Thursday, June 30, 2016

Some (Don't) Like it Hot

Back in May, I posted about a legal action against Starbucks for too much ice in its drinks.  I referenced in that post the earlier legal action taken against Starbucks for under-filling its latte drinks and against McDonald's for damage done by hot coffee.  I can't resist adding another hot coffee case to the mix . . . .

Another suit has been brought against Starbucks--my daughter's employer (as I disclosed at the outset in my previous post).  This time, the case involves damage caused by hot coffee resulting from a bad drive-through pass-off.  The plaintiff requests up to $1 million "for medical expenses, loss of work, and for the mental and physical pain she claims the burning coffee caused her," according to the news report.  The case involves second-degree burns--a serious matter in anyone's eyes.  Depending on the facts elucidated at trial, this case may (like the McDonald's case from 20+ years ago) have some traction in court.  (Apparently, there have been other Starbucks cases involving hot drinks.)

I do feel sorry for plaintiffs who are damaged by hot coffee or beverages.  These cases undoubtedly have more gravitas than cases alleging damages based on the amount of ice or beverage served.  Yet, the hot beverage cases still nag at me a bit--maybe because I have trouble conceptualizing suing a coffee service business for damage created by a hot beverage that I ordered.  Today, reflecting on this new Starbucks case, I did some soul-searching to determine why I am unlikely to sue.

The bottom line is that I understand there is something inherently dangerous about ordering hot coffee in a paper cup with a plastic lid, especially for pick-up at a drive-through window.  I know I am assuming a risk in those circumstances.  I also know that I may share or bear blame for any spill that happens after I order--the lid on a cup properly sealed and handed to me loosens and sometimes pops right off if I grab the cup from the top under the lid area.  Maybe you've noticed that in handling coffee at your favorite coffee shop . . . .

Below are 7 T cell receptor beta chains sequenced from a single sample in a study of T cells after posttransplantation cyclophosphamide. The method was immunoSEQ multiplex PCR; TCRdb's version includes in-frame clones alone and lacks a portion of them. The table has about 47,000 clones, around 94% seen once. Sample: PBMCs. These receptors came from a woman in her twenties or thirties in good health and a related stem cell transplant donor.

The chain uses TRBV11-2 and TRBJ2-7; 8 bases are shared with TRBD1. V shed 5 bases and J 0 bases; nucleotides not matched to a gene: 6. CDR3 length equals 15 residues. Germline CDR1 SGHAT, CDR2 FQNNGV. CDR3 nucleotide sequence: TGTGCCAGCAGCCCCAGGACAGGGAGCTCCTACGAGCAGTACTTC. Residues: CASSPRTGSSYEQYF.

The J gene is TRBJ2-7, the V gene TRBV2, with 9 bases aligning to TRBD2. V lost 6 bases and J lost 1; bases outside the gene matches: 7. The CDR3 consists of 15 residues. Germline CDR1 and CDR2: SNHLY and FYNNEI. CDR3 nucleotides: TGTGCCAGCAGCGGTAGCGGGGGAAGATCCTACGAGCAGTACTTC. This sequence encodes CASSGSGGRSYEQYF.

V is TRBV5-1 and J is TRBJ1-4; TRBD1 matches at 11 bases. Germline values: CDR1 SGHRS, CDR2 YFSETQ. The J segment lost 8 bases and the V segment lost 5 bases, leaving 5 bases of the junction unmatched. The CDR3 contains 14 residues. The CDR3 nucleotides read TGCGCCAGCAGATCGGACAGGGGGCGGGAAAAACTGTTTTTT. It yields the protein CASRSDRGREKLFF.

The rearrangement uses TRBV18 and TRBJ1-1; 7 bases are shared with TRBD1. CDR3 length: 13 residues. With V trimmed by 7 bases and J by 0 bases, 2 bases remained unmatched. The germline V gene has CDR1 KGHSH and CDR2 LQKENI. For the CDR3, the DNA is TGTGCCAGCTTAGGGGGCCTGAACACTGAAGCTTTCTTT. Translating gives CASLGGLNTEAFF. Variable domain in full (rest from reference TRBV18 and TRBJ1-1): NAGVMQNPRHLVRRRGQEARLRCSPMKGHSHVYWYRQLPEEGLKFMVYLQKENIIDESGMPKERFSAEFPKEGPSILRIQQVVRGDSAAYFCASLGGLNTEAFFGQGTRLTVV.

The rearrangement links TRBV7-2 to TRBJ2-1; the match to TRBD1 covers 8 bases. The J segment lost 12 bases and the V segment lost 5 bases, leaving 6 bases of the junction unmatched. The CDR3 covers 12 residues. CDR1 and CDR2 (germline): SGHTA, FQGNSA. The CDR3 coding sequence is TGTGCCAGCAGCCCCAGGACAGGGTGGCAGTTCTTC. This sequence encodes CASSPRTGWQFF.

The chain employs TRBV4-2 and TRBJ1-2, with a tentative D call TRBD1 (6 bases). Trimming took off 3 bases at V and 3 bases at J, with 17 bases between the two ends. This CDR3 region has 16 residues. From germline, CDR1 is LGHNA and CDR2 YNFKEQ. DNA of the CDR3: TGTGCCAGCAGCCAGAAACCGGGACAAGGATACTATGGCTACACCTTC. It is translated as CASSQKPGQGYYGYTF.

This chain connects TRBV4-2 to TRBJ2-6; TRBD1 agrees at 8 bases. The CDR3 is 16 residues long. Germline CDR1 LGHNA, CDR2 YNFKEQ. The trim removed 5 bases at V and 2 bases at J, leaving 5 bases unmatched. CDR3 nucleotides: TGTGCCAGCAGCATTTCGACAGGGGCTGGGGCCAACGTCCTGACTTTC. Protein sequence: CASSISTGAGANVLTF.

I am no tort lawyer, but I guess I see myself in many of these cases, which makes me wonder whether the plaintiffs and their lawyers place too much reliance on litigation for the achievement of their respective desired objectives . . . .  I would hope that many controversies between businesses and consumers, as I indicated in my prior post, could be resolved outside the litigation process.  Not every injury is or should be compensable through a legal action.

Moreover, in my work, I have been critical of many securities fraud (including insider trading) class actions as at best inefficient means of addressing certain plaintiffs' concerns.  In my experience, I also have seen cases brought against high-profile or deep-pocket defendants more for their settlement value than to redress or prevent a wrong to the plaintiff or society.  My gut tells me that I might be critical of some of the hot coffee cases on the same bases if I came to know more of the facts.  But I cannot be sure.  

Is my instinct off-base?  Am I too quick to see fault in the claims of potential plaintiffs?  Am I giving coffee service businesses too much cred?  I am interested in any thoughts you may have.  In any event, we can be confident that the hot beverage cases will continue for the foreseeable future.

Hat tip to Lou Sirico at Legal Skills Prof Blog for pointing out this case to me.

https://lawprofessors.typepad.com/business_law/2016/06/some-dont-like-it-hot-1.html

Food and Drink, Joan Heminway, Litigation | Permalink

Comments

Unless ordering “iced coffee” the purchaser should know the product is “hot coffee.” In fact, I would presume most would complain if it was tepid coffee and request another cup. I’ve spent years trying to explain to family and friends the “McDonald’s hot coffee case outcome.” Needless to say, these critics lay what they consider an aberrational outcome (McDonalds) at the feet of the lawyers who prosecuted the case rather than the jury.

My wife once observed a young child, undisciplined by a parent, running around in a regional restaurant. The child ran into a server carrying a pot of coffee to refresh customer cups – who, surprised by the impact of the child – spilt that hot coffee on that child. Certainly, the child was injured by the hot coffee and one may feel compassion; but, ultimately it resulted from the failure of the parent. Since that time, and sometimes to my dismay, my wife will approach parents who allow their children to run throughout a restaurant and recount this story as an admonition.